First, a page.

Boulder, CO • December 16, 2013—According to a new analysis by the Brewers Association (BA)—the not-for-profit trade association that represents the majority of U.S. breweries—small and independent American craft brewers contributed $33.9 billion to the U.S. economy in 2012.
The figure is derived from the total impact of beer brewed by craft brewers as it moves through the three-tier system (breweries, wholesalers and retailers), as well as all non-beer products that brewpub restaurants sell.
“With a strong presence across the 50 states and the District of Columbia, craft breweries are a vibrant and flourishing economic force at the local, state and national level,” said Bart Watson, staff economist, Brewers Association. “As consumers continue to demand a wide range of high quality, full-flavored beers, small and independent craft brewers are meeting this growing demand with innovative offerings, creating high levels of economic value in the process.”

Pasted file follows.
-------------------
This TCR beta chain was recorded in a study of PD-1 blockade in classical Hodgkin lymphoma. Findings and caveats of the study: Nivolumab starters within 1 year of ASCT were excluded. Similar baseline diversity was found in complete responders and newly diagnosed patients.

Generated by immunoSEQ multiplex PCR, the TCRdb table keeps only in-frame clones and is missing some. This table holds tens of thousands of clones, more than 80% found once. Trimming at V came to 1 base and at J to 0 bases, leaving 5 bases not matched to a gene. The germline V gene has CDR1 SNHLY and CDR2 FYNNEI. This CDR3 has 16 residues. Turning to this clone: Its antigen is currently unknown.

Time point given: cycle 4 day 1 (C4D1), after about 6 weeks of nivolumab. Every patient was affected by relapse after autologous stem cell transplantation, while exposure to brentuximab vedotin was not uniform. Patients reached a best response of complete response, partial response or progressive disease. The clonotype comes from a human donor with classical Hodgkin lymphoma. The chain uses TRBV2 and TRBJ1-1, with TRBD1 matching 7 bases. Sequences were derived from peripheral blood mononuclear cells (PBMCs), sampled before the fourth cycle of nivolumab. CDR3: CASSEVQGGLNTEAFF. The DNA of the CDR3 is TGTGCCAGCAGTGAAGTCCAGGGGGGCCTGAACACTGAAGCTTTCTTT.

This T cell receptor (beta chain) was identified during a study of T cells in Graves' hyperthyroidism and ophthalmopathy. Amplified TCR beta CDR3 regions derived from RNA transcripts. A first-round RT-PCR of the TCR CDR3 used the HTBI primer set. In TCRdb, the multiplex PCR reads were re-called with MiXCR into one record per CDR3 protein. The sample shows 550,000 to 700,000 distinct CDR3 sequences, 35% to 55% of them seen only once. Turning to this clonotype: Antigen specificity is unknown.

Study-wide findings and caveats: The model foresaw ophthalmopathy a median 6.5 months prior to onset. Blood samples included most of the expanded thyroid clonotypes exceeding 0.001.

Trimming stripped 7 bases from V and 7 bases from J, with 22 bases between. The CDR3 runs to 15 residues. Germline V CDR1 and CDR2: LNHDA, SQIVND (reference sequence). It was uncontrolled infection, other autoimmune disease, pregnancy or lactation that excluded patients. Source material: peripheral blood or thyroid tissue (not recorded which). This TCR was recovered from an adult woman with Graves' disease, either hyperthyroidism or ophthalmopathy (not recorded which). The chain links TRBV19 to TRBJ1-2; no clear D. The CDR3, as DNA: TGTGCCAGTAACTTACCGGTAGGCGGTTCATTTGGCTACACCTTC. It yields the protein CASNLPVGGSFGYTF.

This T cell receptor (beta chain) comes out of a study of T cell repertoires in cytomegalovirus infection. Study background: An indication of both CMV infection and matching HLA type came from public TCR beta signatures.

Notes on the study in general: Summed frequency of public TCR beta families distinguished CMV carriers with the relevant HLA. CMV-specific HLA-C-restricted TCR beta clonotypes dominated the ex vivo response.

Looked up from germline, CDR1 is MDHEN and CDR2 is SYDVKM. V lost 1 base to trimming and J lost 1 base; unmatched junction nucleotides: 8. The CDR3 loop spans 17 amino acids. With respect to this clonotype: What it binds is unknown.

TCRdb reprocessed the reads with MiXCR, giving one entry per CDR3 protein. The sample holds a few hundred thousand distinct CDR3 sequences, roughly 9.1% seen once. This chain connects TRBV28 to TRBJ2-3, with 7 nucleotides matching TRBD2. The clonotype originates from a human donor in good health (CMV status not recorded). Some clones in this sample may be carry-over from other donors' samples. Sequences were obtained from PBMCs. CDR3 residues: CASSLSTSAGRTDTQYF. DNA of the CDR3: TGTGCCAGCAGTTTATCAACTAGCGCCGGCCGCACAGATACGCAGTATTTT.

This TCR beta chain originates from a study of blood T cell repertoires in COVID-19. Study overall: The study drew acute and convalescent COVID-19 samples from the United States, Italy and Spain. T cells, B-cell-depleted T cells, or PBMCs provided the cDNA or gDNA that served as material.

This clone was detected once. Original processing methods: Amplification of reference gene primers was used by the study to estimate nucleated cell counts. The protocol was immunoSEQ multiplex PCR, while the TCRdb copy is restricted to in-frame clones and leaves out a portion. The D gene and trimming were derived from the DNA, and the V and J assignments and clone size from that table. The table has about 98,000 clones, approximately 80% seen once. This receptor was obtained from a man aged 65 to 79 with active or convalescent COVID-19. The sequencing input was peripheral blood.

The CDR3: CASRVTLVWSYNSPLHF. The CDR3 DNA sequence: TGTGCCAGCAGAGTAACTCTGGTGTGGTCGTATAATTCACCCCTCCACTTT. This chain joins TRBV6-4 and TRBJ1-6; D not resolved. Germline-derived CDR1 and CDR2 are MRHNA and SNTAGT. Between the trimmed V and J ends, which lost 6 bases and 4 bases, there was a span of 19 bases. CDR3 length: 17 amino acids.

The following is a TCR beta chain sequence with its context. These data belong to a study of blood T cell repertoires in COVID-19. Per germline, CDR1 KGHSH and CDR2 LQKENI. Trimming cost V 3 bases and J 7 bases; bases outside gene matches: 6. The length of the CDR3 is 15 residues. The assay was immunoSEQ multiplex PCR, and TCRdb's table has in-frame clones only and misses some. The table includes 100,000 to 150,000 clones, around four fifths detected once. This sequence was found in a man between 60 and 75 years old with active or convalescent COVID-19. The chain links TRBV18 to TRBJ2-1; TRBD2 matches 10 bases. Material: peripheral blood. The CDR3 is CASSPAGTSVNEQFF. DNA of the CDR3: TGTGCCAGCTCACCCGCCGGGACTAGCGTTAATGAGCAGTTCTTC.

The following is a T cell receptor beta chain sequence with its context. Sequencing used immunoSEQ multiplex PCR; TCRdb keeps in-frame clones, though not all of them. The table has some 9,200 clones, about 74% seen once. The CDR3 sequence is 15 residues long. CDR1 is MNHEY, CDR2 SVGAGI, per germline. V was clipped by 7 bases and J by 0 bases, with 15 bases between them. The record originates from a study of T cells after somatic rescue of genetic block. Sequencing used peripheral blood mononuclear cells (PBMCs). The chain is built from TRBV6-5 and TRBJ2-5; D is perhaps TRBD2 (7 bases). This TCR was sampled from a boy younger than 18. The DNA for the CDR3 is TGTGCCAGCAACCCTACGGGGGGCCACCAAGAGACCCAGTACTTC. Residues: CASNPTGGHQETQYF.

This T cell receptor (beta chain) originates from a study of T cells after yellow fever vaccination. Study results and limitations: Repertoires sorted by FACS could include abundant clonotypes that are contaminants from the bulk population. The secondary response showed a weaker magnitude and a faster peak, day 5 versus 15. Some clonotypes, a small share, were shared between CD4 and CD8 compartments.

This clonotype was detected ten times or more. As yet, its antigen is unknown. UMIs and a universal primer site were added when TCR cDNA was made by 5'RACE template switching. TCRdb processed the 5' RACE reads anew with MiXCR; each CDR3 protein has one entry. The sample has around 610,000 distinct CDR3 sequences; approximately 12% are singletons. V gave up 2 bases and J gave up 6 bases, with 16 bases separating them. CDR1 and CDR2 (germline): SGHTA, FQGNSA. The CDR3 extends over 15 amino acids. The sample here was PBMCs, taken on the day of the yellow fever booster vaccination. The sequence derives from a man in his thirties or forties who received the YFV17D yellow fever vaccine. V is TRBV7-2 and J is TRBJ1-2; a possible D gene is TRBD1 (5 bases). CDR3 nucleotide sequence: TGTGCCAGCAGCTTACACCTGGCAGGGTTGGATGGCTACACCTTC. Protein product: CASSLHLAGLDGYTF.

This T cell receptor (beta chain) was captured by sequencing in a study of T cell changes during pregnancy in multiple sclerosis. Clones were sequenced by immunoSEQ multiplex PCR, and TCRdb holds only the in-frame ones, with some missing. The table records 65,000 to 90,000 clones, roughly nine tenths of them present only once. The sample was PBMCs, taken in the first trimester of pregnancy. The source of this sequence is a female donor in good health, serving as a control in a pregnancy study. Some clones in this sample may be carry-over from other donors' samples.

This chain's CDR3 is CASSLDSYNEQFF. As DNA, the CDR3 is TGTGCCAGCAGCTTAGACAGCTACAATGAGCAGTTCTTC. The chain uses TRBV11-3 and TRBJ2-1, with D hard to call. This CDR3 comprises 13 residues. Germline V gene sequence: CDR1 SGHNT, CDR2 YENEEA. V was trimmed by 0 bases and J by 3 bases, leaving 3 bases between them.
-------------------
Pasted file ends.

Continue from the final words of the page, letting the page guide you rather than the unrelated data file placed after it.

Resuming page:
Top Five States (2012 Output)
1. California – $4.7 billion
2. Texas – $2.3 billion
3. New York – $2.2 billion
4. Pennsylvania – $2.0 billion
5. Colorado – $1.6 billion
For some or all of 2012, 2,347 craft breweries operated in the U.S., comprised of 1,132 brewpubs, 1,118 microbreweries and 97 regional craft breweries. During this timeframe, craft brewers sold an estimated 13,235,917 barrels of beer, with a retail dollar value estimated at $11.9 billion*. The industry also provided more than 360,000 jobs, with 108,440 jobs directly at breweries and brewpubs, including serving staff at brewpubs. For additional study statistics and methodology, including state-by-state data, see the economic impact page on the Brewers Association website. For a broader set of facts and figures about the craft brewing industry, see the craft brewing statistics section of the website.
*Figure updated from previous estimations based on new data.
Information obtained via press release